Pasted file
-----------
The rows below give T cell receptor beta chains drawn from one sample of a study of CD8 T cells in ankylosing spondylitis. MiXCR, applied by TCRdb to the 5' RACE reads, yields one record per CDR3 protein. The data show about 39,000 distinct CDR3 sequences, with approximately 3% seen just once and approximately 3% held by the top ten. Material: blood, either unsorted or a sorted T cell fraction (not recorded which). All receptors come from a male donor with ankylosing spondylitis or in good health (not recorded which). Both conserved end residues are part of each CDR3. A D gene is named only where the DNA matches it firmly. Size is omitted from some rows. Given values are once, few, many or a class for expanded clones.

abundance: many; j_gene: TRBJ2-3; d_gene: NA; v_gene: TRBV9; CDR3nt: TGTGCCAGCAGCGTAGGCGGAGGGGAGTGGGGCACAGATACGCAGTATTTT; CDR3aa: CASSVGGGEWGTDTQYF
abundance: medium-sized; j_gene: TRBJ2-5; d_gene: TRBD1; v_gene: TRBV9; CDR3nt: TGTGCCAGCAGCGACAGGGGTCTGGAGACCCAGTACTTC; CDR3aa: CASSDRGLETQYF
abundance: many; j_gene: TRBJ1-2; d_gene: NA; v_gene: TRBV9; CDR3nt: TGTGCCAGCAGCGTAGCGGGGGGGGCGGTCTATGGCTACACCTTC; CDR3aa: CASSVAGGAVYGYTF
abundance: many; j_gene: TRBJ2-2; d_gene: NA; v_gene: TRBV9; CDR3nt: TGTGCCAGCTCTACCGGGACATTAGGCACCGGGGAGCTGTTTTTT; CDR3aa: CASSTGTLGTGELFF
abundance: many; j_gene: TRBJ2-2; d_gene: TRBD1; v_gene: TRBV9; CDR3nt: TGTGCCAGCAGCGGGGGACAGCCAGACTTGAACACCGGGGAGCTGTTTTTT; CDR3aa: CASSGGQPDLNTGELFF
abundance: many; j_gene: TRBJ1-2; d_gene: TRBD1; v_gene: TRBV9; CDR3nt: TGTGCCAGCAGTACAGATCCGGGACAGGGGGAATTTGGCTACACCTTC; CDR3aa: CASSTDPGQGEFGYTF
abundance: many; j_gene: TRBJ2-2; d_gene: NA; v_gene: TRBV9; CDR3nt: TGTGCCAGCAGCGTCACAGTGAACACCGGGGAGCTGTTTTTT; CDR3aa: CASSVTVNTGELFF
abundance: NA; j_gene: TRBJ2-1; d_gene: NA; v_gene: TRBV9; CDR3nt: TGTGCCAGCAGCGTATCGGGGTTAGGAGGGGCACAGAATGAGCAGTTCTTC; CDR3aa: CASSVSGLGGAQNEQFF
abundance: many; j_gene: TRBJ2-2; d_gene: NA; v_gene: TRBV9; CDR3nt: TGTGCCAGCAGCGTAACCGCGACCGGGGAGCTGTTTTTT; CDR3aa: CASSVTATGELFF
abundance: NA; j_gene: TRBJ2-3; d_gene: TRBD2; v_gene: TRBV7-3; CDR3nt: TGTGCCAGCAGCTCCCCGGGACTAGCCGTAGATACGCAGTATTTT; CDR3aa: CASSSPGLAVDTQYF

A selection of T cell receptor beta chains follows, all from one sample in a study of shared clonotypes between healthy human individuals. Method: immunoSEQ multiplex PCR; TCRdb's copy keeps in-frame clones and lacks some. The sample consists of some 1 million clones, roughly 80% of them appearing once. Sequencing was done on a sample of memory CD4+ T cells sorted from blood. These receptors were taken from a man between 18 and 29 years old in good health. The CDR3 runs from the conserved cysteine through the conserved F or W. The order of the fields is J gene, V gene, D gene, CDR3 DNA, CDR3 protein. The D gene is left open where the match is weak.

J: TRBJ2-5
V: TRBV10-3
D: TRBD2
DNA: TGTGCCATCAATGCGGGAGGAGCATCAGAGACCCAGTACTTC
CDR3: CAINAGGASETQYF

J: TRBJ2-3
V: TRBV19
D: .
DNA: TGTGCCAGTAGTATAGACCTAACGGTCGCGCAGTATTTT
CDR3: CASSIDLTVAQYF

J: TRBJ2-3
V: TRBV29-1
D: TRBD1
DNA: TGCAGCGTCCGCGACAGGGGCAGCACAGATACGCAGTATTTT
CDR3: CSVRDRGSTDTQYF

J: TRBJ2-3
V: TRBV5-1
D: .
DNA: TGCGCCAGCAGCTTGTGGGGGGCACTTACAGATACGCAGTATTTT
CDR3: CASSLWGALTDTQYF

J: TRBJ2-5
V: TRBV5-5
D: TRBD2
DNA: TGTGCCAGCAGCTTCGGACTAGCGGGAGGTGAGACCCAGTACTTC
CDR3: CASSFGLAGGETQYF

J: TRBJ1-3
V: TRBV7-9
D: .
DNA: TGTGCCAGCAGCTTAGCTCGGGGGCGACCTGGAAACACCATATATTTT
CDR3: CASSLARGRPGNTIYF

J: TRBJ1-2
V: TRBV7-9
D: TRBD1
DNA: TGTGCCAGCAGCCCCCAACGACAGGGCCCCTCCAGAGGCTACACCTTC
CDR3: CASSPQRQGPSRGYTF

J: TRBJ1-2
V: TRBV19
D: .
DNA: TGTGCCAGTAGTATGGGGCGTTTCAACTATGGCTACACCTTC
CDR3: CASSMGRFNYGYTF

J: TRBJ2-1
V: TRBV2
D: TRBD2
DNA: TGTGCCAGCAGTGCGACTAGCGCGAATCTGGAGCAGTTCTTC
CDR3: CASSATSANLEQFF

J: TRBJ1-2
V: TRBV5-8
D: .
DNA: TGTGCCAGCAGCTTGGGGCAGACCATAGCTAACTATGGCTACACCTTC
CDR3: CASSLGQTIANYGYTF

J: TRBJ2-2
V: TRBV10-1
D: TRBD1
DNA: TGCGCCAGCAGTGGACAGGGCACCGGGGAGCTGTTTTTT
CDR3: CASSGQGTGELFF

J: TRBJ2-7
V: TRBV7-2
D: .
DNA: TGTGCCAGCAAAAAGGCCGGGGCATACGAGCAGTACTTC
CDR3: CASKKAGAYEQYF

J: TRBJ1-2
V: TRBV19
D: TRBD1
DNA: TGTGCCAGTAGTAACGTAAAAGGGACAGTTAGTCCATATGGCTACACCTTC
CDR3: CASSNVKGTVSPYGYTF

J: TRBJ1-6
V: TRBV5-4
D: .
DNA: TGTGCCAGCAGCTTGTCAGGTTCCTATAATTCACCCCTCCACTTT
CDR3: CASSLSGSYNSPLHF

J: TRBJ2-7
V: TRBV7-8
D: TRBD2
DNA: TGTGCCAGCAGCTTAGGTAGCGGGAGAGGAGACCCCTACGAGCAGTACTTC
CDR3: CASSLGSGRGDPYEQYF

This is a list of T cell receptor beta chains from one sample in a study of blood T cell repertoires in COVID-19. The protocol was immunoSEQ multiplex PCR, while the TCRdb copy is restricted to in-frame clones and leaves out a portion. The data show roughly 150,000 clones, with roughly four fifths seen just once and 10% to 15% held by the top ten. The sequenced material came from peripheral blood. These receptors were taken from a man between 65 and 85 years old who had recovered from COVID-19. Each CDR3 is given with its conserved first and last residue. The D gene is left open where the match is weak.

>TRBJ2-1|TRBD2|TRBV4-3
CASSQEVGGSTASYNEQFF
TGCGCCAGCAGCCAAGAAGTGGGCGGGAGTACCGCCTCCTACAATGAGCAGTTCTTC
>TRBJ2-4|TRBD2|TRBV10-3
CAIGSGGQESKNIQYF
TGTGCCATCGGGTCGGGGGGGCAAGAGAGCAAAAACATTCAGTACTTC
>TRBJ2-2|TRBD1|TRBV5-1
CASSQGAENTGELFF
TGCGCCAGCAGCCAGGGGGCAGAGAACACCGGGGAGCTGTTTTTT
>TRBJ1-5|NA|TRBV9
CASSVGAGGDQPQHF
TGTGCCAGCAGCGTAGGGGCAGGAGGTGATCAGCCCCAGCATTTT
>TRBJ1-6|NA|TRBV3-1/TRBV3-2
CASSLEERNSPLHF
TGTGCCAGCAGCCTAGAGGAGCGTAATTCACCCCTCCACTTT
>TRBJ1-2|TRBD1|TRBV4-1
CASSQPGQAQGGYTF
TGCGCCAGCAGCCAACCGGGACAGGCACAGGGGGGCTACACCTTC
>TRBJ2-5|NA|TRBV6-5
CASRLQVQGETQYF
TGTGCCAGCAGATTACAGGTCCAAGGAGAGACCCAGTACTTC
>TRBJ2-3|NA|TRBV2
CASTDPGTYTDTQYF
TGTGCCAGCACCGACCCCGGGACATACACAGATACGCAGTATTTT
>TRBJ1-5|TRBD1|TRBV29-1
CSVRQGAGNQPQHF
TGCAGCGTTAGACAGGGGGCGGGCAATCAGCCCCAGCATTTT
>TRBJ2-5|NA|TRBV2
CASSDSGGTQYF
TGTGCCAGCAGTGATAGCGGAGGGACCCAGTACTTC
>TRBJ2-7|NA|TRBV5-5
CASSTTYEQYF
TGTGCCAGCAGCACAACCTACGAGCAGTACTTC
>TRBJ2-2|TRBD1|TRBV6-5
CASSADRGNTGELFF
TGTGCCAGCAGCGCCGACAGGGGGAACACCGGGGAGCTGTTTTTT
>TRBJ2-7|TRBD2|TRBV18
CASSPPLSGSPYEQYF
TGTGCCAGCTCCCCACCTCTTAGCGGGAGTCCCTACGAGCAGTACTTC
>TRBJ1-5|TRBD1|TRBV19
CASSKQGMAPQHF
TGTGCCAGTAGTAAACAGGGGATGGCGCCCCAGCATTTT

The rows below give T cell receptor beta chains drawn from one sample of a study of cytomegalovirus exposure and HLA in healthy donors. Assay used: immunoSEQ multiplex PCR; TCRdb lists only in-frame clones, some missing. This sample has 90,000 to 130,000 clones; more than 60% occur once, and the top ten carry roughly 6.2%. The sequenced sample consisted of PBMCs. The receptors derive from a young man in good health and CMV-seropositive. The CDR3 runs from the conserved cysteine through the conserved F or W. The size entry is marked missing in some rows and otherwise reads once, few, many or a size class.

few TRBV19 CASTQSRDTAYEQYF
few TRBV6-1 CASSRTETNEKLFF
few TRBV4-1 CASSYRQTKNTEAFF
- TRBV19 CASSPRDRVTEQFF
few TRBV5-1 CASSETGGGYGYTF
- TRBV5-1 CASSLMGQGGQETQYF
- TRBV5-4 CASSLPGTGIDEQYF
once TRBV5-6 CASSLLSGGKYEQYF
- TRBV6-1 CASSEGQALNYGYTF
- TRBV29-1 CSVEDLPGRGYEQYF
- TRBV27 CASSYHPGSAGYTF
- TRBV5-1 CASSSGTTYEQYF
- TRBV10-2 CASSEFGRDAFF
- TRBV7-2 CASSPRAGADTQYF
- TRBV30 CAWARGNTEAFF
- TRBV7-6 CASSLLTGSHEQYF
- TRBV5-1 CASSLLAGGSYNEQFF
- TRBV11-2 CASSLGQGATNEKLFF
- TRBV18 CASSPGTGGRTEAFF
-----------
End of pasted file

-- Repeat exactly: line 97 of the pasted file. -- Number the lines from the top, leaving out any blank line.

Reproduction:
TGCGCCAGCAGCCAGGGGGCAGAGAACACCGGGGAGCTGTTTTTT